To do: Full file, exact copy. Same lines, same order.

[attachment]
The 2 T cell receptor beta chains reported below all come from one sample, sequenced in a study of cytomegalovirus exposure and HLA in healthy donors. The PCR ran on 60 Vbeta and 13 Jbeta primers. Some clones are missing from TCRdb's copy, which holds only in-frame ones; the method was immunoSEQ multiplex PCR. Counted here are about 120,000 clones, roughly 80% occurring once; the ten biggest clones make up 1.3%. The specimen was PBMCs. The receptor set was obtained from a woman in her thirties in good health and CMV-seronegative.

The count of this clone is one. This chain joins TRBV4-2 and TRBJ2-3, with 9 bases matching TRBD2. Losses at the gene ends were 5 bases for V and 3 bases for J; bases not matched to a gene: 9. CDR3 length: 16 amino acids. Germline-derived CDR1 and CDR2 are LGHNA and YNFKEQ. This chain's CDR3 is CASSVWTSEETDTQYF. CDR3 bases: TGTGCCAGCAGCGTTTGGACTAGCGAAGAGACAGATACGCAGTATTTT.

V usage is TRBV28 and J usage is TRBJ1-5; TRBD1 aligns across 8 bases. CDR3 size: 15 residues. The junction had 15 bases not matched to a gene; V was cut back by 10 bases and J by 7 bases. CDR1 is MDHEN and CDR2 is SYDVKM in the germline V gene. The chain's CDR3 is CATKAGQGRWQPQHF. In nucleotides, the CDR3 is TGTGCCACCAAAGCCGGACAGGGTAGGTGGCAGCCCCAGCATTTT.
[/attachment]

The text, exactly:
The 2 T cell receptor beta chains reported below all come from one sample, sequenced in a study of cytomegalovirus exposure and HLA in healthy donors. The PCR ran on 60 Vbeta and 13 Jbeta primers. Some clones are missing from TCRdb's copy, which holds only in-frame ones; the method was immunoSEQ multiplex PCR. Counted here are about 120,000 clones, roughly 80% occurring once; the ten biggest clones make up 1.3%. The specimen was PBMCs. The receptor set was obtained from a woman in her thirties in good health and CMV-seronegative.

The count of this clone is one. This chain joins TRBV4-2 and TRBJ2-3, with 9 bases matching TRBD2. Losses at the gene ends were 5 bases for V and 3 bases for J; bases not matched to a gene: 9. CDR3 length: 16 amino acids. Germline-derived CDR1 and CDR2 are LGHNA and YNFKEQ. This chain's CDR3 is CASSVWTSEETDTQYF. CDR3 bases: TGTGCCAGCAGCGTTTGGACTAGCGAAGAGACAGATACGCAGTATTTT.

V usage is TRBV28 and J usage is TRBJ1-5; TRBD1 aligns across 8 bases. CDR3 size: 15 residues. The junction had 15 bases not matched to a gene; V was cut back by 10 bases and J by 7 bases. CDR1 is MDHEN and CDR2 is SYDVKM in the germline V gene. The chain's CDR3 is CATKAGQGRWQPQHF. In nucleotides, the CDR3 is TGTGCCACCAAAGCCGGACAGGGTAGGTGGCAGCCCCAGCATTTT.